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AfrElec: Nigeria’s PowerGen secures $9mn project financing for mini-grid project

Nigerian power developer PowerGen has secured project financing to build 28 distributed renewable energy (DRE) systems using solar PV and battery technology in rural areas.

PowerGen is partnering with CrossBoundary Energy Access (CBEA) and investors Oikocredit, Triodos Investment Management and EDFI ElectriFI to facilitate the development, which will connect 55,000 people to electricity and prevent 2,000 tonnes per year (tpy) of CO2, PowerGen said in a statement.

The deal is structured so that Oikocredit, Triodos IM and EDFI ElectriFI act as construction financiers for the transaction, providing $9mn for the construction phase of the project.

Once operational, CBEA will purchase the portfolio, becoming the long-term owner of the systems and providing the construction financiers with an exit.

This is a first for mini-grids in Africa at this scale and shows how innovative financing structures can bring private capital into the sector.

PowerGen will build the systems and continue to act as the long-term operator of the project after the transfer to CBEA. The project will serve a base of residential, commercial and productive use customers.

Alastair Smith, co-founder and country director of PowerGen in Nigeria, said: “We’re very excited to continue scaling up distributed renewable energy systems in Nigeria in partnership with Oikocredit, Triodos IM, EDFI ElectriFI, and CBEA. With their support, alongside that of Nigeria’s REA, the World Bank, Power Africa’s Nigeria Power Sector Program, and the communities themselves, we are eager to continue transforming lives through smarter power.”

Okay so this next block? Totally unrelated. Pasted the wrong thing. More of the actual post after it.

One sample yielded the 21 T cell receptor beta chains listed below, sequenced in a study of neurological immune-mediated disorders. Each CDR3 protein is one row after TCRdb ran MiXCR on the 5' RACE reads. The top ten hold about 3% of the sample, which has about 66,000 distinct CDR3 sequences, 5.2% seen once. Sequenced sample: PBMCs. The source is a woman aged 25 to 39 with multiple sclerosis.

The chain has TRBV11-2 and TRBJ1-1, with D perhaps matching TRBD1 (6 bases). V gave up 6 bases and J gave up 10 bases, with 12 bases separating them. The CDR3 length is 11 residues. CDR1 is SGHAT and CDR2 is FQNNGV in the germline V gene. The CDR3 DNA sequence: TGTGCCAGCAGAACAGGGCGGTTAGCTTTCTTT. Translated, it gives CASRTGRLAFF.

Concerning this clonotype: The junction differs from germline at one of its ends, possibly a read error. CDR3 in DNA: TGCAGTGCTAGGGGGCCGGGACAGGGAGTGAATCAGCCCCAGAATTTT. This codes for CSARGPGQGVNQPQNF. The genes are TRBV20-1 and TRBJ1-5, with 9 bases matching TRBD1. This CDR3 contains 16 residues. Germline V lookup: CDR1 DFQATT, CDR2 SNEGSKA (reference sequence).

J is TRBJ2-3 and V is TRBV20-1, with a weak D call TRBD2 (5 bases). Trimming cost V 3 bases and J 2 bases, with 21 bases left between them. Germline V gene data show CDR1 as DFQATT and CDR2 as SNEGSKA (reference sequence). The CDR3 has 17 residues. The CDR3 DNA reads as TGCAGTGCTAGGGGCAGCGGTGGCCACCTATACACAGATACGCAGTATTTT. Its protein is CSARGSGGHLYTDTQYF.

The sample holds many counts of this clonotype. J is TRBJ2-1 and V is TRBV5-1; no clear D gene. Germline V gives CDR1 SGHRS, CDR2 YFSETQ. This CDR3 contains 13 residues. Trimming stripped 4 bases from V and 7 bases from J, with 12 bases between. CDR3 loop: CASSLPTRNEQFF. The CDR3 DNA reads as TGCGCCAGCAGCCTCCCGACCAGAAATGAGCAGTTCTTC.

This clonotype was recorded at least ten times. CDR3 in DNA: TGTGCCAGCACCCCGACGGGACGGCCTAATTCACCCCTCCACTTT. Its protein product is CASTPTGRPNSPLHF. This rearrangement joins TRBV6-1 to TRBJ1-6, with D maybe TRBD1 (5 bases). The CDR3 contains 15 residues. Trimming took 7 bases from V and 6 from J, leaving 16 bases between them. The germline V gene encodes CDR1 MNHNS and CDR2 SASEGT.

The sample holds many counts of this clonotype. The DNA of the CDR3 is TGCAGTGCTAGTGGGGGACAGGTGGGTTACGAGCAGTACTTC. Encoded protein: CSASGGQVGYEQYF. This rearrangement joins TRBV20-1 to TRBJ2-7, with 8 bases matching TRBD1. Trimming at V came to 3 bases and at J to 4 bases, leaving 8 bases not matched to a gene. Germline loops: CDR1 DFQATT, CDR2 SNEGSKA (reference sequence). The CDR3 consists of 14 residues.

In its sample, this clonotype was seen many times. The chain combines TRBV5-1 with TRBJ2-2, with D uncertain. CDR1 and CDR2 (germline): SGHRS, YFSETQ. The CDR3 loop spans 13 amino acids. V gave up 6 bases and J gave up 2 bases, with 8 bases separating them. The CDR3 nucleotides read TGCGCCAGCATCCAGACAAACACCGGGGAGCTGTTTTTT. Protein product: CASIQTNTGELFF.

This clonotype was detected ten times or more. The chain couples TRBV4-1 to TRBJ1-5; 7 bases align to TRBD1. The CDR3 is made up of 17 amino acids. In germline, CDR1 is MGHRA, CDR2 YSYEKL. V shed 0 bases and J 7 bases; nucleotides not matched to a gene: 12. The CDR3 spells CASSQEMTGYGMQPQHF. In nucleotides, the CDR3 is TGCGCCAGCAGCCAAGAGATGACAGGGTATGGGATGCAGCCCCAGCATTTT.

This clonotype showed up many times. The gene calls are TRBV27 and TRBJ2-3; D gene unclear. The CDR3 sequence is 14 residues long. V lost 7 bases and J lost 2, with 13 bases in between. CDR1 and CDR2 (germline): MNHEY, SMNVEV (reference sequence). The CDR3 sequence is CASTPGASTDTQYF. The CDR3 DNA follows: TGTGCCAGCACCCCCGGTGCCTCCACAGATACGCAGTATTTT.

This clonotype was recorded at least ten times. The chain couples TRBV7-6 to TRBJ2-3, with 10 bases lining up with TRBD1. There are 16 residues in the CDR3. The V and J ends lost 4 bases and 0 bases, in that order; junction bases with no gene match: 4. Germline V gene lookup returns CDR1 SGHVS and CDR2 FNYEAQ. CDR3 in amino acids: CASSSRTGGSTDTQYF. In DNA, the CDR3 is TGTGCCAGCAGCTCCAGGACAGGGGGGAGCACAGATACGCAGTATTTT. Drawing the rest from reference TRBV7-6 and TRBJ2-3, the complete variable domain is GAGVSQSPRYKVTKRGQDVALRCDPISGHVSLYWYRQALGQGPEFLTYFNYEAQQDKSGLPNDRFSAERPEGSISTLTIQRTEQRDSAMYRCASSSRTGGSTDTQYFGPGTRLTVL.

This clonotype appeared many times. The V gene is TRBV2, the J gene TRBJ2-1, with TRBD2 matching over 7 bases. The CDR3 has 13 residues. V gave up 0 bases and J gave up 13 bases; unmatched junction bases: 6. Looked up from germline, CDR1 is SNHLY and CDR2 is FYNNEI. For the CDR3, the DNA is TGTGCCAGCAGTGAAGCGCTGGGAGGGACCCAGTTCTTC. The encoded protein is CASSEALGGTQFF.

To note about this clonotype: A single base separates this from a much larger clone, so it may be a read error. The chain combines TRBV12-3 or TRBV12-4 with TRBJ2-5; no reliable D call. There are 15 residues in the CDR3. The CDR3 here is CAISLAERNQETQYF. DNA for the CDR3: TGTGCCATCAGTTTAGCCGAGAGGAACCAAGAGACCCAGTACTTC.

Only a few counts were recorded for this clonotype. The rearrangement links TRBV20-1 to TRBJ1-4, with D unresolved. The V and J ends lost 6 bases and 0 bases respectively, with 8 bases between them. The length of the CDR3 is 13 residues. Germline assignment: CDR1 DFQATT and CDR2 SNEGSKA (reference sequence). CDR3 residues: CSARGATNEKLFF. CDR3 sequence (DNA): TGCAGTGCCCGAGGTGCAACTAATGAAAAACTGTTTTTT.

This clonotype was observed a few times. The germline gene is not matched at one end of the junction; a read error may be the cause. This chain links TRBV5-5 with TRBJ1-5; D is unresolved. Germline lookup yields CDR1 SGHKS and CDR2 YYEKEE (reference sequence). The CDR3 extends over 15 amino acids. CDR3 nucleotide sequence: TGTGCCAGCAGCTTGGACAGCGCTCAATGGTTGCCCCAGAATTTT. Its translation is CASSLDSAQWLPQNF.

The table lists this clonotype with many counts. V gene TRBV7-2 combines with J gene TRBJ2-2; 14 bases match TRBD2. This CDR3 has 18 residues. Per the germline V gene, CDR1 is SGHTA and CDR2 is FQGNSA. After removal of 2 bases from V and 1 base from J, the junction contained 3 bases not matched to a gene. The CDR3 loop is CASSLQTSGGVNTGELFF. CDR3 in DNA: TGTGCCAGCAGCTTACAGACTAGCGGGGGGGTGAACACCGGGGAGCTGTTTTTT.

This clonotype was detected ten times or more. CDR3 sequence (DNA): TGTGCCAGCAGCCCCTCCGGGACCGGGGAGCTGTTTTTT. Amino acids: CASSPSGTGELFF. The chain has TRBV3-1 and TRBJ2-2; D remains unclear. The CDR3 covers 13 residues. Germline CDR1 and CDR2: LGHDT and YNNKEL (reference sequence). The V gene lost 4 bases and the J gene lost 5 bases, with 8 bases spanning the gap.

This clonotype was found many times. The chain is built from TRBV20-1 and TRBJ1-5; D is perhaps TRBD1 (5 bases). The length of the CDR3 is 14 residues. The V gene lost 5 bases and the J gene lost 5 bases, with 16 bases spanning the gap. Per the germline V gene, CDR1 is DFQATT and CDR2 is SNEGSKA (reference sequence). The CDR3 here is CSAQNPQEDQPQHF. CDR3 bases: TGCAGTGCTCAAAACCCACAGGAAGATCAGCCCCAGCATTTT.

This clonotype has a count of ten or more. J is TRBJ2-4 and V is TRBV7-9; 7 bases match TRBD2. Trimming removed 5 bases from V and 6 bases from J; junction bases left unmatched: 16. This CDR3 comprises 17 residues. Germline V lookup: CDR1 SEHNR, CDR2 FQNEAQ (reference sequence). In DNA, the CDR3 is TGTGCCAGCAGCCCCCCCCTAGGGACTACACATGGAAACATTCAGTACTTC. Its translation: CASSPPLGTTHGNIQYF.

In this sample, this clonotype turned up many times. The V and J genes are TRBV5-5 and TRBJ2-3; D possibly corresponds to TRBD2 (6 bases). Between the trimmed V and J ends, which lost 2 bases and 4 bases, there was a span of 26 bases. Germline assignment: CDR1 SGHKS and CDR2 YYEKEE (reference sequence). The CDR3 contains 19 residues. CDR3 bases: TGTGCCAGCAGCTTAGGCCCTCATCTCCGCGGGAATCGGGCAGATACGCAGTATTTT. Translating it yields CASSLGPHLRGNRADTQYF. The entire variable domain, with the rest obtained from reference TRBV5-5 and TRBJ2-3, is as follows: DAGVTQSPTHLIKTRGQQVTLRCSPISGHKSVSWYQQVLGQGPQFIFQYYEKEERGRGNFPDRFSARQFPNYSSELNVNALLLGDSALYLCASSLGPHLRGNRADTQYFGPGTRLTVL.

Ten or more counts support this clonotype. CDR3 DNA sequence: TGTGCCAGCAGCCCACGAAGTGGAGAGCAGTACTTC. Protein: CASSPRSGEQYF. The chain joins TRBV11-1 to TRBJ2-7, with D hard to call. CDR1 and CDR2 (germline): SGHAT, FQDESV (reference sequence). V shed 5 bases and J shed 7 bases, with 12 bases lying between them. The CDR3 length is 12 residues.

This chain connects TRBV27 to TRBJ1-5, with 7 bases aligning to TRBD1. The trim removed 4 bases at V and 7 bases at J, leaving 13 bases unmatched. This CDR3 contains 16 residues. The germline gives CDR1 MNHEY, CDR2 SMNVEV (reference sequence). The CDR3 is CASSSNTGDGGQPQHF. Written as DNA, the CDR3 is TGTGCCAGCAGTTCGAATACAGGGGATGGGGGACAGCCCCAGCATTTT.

PowerGen has already commissioned six sites, including the pilot site, Rokota, which was the first to be commissioned under the NEP Performance Based Grant (PBG) programme. The financing will be used to develop and build the remaining sites in the portfolio.

Nigeria is Africa’s largest economy but is plagued by poor energy access, particularly in rural areas, where only 25% of people have access to electricity

Power Gen’s statement said that transaction is being facilitated by CBEA’s project finance structure, which proves a model for bringing long-term infrastructure capital into the minigrid sector at scale.

The systems are being built into a special purpose vehicle (SPV) which will be fully acquired by CBEA once the systems have met the pre-agreed technical standards. Oikocredit, Triodos IM, and EDFI ElectriFI are able to provide construction financing because they have a contracted exit from a long-term financier.

Once CBEA becomes the owner of the project, PowerGen will step into a long-term contract to operate and maintain the assets and provide customer service.